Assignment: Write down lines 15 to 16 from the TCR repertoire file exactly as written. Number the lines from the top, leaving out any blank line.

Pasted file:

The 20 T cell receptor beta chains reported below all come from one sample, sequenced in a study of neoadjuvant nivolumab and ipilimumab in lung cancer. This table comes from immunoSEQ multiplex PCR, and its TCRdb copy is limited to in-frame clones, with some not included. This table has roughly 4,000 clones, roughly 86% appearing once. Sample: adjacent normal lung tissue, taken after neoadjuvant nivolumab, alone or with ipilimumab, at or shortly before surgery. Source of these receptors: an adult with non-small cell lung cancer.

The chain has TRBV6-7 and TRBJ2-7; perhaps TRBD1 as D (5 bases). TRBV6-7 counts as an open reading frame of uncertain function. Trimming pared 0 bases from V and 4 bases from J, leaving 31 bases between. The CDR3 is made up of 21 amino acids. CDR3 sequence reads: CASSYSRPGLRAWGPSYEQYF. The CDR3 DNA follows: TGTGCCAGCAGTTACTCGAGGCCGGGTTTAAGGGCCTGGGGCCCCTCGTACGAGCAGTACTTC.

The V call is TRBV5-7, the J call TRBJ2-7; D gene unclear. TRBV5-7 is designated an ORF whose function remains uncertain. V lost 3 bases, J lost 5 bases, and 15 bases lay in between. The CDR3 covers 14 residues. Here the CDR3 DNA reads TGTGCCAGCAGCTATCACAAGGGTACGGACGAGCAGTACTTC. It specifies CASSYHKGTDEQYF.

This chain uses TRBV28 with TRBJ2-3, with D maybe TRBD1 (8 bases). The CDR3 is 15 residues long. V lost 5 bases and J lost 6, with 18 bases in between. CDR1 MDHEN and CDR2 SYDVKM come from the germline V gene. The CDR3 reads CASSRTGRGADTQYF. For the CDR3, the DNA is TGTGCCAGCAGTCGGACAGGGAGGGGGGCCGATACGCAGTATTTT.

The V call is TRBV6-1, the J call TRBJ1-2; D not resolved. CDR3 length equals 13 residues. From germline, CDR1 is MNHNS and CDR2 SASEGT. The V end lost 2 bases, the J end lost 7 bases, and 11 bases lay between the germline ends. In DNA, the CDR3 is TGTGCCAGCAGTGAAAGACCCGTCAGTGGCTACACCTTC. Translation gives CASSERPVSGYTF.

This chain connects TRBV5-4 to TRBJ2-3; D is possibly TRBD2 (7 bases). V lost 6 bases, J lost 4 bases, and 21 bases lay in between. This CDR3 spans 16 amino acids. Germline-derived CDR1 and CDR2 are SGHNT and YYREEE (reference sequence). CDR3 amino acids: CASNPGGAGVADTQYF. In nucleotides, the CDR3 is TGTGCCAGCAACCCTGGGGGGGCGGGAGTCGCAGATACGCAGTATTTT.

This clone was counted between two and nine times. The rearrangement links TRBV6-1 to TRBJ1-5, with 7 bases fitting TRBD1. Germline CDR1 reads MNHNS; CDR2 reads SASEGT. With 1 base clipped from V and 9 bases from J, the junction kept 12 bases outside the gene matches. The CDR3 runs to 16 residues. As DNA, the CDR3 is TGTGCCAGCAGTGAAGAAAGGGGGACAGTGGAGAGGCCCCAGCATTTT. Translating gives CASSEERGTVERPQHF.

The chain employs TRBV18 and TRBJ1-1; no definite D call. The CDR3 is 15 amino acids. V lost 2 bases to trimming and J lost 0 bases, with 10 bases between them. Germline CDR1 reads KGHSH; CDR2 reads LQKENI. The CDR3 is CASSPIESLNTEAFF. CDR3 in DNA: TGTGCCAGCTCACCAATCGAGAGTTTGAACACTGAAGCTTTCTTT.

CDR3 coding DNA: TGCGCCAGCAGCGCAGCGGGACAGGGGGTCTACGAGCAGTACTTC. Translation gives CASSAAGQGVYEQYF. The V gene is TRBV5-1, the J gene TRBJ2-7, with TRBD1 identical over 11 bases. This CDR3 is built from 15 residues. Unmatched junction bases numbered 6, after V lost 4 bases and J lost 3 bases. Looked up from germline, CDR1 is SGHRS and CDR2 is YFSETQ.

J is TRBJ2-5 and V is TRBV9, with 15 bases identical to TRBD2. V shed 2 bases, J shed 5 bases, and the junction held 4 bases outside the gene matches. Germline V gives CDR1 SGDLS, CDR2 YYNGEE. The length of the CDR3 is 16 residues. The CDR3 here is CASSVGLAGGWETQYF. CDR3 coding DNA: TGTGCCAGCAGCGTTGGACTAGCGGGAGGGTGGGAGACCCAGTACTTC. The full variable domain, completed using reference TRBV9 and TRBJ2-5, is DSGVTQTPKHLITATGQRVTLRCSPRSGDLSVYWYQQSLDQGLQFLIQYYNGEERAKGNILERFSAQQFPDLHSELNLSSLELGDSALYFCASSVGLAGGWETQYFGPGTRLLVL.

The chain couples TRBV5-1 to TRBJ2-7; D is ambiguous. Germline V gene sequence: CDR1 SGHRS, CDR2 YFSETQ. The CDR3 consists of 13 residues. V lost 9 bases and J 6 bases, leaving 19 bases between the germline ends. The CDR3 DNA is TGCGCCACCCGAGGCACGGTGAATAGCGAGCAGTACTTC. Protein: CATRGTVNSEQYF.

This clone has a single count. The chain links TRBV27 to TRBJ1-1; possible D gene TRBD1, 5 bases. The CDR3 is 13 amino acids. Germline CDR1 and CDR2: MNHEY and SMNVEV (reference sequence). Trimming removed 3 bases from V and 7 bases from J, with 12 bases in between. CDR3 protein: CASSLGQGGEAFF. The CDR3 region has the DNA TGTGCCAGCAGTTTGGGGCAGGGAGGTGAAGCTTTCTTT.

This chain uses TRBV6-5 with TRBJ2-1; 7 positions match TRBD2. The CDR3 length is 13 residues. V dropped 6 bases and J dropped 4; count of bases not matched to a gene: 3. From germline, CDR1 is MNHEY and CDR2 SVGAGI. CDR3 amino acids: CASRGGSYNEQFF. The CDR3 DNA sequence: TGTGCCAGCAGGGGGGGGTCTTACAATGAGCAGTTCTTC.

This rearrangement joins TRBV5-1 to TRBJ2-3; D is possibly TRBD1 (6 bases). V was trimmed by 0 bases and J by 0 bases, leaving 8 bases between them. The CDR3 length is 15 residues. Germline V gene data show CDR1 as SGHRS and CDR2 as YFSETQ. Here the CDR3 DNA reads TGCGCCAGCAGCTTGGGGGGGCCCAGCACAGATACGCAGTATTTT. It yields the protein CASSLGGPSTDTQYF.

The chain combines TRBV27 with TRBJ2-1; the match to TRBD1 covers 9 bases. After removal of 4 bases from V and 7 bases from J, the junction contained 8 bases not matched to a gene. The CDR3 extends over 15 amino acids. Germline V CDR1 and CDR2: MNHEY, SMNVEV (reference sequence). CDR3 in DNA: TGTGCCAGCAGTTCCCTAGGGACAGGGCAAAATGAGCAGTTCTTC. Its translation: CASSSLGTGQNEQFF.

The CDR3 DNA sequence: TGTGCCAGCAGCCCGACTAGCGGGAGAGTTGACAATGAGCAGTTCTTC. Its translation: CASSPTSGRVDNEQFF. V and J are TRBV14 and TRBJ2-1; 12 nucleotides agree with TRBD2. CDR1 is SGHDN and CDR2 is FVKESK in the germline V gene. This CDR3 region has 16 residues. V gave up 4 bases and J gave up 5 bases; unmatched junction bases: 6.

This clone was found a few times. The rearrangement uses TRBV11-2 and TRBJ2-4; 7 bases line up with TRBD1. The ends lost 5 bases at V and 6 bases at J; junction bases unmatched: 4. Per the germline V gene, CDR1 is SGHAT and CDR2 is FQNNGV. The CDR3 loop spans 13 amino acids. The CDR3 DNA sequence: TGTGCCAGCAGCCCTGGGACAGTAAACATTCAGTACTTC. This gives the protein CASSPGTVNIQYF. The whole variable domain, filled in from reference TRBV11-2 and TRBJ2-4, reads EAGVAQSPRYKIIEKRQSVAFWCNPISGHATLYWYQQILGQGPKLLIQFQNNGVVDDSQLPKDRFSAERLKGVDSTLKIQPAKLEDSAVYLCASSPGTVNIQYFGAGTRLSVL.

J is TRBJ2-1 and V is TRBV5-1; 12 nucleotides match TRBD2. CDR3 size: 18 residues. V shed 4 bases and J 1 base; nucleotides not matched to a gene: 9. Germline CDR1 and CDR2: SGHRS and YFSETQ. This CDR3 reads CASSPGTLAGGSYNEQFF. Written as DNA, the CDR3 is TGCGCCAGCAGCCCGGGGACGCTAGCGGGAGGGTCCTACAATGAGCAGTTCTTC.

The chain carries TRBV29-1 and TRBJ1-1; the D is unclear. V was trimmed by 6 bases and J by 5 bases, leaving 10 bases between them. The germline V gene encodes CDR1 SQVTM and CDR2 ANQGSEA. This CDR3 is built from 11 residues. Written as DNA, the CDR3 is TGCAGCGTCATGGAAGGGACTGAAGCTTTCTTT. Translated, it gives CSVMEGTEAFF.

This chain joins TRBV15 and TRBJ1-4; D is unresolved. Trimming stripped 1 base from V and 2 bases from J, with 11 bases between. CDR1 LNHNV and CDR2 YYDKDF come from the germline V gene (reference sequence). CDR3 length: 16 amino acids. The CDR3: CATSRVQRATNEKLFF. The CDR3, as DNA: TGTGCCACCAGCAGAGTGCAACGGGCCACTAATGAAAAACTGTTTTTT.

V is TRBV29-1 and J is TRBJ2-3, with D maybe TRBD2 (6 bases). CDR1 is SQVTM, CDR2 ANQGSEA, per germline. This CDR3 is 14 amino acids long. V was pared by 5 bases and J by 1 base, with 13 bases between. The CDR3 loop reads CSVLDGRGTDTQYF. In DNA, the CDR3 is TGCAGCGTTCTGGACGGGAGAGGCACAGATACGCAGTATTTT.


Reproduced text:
The chain combines TRBV27 with TRBJ2-1; the match to TRBD1 covers 9 bases. After removal of 4 bases from V and 7 bases from J, the junction contained 8 bases not matched to a gene. The CDR3 extends over 15 amino acids. Germline V CDR1 and CDR2: MNHEY, SMNVEV (reference sequence). CDR3 in DNA: TGTGCCAGCAGTTCCCTAGGGACAGGGCAAAATGAGCAGTTCTTC. Its translation: CASSSLGTGQNEQFF.

The CDR3 DNA sequence: TGTGCCAGCAGCCCGACTAGCGGGAGAGTTGACAATGAGCAGTTCTTC. Its translation: CASSPTSGRVDNEQFF. V and J are TRBV14 and TRBJ2-1; 12 nucleotides agree with TRBD2. CDR1 is SGHDN and CDR2 is FVKESK in the germline V gene. This CDR3 region has 16 residues. V gave up 4 bases and J gave up 5 bases; unmatched junction bases: 6.